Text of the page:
Ileosomy/Colostomy (Patient Information)

An ostomy is an opening made in the abdomen. The intestine is brought outside the body and attached to the abdominal skin. The baby's bowel movements come through this opening. The opening itself is called a stoma.
With an ostomy, the baby will no longer have bowel movements from his/her rectum. An ostomy may be either permanent or temporary.
The type of ostomy the infant has may be a colostomy which involves the large intestine, or an ileostomy, which involves the small intestine.
The part of the intestine brought to the outside of the skin is called a stoma. The stoma is shiny, red, and wet. The stoma does not contain any nerves so it is not painful to the infant. There may be a small amount of bleeding evident if the stoma is rubbed or irritated.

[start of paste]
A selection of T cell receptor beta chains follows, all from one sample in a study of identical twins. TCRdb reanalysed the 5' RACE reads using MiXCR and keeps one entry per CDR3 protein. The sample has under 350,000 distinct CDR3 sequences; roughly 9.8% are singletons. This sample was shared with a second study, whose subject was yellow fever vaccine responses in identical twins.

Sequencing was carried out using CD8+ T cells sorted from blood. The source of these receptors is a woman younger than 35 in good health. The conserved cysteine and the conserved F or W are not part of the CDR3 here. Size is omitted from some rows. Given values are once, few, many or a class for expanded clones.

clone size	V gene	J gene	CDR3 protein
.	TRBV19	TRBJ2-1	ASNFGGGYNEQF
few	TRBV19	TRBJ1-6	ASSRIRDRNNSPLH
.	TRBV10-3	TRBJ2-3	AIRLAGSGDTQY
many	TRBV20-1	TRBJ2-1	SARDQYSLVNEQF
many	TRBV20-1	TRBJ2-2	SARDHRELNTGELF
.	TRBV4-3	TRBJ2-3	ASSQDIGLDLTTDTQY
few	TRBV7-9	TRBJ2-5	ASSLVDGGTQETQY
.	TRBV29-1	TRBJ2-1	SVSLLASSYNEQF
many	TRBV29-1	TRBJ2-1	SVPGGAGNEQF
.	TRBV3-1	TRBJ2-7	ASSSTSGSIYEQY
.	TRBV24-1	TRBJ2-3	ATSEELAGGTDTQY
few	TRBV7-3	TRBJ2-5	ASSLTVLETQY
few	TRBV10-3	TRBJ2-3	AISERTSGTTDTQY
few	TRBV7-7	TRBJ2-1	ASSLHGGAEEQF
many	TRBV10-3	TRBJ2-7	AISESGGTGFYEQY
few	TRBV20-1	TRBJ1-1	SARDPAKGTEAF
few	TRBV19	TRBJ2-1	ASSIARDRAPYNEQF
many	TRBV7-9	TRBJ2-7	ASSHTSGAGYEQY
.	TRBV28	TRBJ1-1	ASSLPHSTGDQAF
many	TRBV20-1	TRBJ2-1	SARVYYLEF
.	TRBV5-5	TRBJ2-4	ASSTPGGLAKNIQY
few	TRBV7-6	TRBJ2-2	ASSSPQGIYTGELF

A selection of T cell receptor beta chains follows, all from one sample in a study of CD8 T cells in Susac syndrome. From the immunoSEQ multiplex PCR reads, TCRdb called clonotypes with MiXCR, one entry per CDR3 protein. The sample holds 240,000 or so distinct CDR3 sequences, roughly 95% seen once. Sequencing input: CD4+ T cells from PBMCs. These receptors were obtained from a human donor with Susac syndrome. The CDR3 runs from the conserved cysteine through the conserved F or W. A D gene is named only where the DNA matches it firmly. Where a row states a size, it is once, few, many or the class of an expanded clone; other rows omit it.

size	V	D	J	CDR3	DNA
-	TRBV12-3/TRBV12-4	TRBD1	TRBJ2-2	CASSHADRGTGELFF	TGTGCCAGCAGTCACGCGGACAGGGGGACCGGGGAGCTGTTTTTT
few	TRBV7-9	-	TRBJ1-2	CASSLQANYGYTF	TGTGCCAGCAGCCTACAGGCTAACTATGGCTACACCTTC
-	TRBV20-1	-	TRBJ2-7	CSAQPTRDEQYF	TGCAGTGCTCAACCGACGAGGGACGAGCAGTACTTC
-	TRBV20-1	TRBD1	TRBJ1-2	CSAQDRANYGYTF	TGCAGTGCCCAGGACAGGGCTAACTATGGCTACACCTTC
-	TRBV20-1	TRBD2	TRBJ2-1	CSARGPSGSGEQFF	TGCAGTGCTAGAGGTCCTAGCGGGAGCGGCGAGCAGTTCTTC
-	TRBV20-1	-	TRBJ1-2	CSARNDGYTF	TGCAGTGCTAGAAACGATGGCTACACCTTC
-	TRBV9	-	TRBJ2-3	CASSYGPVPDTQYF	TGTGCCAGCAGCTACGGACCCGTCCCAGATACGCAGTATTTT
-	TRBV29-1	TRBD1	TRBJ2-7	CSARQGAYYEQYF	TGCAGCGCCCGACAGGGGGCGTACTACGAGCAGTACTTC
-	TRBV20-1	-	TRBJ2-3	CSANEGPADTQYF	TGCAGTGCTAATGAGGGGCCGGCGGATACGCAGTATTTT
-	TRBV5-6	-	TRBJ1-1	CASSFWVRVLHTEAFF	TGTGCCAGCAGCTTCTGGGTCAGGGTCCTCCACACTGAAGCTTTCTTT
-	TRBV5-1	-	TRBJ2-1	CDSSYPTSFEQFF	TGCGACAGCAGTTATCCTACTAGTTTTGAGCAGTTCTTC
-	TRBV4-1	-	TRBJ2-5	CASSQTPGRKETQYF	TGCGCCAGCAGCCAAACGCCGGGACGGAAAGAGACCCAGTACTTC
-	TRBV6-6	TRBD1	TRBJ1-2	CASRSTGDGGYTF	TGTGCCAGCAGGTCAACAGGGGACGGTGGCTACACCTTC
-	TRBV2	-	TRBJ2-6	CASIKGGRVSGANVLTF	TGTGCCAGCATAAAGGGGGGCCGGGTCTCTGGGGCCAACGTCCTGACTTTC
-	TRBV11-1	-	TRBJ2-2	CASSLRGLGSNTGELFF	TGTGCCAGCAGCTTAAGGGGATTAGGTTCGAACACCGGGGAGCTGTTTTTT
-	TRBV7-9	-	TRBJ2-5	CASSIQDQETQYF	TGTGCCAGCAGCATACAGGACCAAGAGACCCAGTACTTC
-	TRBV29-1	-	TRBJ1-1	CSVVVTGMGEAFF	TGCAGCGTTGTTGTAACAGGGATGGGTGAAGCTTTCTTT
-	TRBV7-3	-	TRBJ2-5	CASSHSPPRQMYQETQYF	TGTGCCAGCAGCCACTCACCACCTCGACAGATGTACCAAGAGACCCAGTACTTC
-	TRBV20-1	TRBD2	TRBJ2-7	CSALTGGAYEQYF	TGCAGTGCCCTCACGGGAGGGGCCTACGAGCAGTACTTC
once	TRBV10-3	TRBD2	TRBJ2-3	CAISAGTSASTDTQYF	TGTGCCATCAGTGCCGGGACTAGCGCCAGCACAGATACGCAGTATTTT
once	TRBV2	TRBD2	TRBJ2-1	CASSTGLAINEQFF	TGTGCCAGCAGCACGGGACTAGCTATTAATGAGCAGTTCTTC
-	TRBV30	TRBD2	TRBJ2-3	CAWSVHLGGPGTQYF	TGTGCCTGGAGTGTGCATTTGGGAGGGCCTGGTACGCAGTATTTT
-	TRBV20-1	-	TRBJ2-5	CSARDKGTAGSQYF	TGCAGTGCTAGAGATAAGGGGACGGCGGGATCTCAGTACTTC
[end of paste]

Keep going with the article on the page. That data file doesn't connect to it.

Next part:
The infant will have many small bowel movements a day through the stoma. A bag is placed over the stoma to prevent stool from soiling the infant's skin or clothes. The bag should be changed when it leaks, is beginning to come off or full of stool. Your infant's nurse will teach you how to care for the ostomy.
 
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